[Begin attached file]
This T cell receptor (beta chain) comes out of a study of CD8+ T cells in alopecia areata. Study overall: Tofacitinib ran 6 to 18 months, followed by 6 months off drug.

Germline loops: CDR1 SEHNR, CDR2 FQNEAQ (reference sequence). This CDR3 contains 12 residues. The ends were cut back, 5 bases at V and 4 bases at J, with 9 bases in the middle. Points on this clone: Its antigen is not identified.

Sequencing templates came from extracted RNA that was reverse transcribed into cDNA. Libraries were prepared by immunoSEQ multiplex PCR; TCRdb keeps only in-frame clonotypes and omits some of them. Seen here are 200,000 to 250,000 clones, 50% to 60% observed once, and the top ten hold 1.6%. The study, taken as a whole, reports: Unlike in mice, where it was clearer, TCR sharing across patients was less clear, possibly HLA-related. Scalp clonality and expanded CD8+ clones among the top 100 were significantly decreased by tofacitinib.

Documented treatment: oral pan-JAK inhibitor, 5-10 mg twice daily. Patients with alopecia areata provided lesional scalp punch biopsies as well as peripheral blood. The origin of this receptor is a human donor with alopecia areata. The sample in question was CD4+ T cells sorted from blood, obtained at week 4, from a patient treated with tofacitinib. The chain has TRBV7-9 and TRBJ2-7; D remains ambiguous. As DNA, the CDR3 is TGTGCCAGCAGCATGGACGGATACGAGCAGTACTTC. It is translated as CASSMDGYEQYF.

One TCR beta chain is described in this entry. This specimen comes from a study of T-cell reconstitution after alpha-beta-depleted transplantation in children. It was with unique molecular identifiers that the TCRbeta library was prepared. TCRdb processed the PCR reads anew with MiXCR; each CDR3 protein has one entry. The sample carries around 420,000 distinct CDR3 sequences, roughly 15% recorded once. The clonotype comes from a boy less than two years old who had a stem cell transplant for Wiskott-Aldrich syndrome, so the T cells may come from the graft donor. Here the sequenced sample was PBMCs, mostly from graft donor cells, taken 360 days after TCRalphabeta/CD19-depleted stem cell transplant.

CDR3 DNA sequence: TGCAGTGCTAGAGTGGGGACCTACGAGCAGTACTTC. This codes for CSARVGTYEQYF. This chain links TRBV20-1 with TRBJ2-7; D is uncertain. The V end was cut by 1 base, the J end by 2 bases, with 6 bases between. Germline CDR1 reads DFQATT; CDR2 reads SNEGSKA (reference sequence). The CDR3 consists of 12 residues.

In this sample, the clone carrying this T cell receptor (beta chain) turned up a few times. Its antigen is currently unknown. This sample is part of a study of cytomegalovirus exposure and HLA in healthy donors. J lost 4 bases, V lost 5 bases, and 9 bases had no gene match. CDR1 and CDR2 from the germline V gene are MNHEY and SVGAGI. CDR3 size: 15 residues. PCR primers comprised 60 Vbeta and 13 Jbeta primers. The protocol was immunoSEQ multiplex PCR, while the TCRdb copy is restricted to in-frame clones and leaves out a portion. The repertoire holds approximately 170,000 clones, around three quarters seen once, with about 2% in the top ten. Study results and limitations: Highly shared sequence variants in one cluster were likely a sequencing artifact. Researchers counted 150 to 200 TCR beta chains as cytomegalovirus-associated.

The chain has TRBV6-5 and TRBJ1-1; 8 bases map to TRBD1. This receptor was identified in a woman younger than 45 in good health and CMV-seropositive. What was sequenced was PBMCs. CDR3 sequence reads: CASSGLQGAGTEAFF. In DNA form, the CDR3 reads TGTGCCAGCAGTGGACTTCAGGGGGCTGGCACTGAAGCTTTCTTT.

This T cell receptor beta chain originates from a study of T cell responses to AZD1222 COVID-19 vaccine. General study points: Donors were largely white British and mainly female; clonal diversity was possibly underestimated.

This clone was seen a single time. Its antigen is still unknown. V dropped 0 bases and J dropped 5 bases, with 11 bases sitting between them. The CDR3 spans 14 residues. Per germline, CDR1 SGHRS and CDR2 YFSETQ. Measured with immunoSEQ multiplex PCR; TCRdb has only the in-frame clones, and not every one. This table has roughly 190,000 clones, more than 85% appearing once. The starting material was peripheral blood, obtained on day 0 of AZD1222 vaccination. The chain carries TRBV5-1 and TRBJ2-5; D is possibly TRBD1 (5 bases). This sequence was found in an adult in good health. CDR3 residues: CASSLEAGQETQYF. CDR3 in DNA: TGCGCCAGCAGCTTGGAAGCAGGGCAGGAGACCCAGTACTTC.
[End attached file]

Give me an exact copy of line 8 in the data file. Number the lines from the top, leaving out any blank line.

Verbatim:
The chain has TRBV6-5 and TRBJ1-1; 8 bases map to TRBD1. This receptor was identified in a woman younger than 45 in good health and CMV-seropositive. What was sequenced was PBMCs. CDR3 sequence reads: CASSGLQGAGTEAFF. In DNA form, the CDR3 reads TGTGCCAGCAGTGGACTTCAGGGGGCTGGCACTGAAGCTTTCTTT.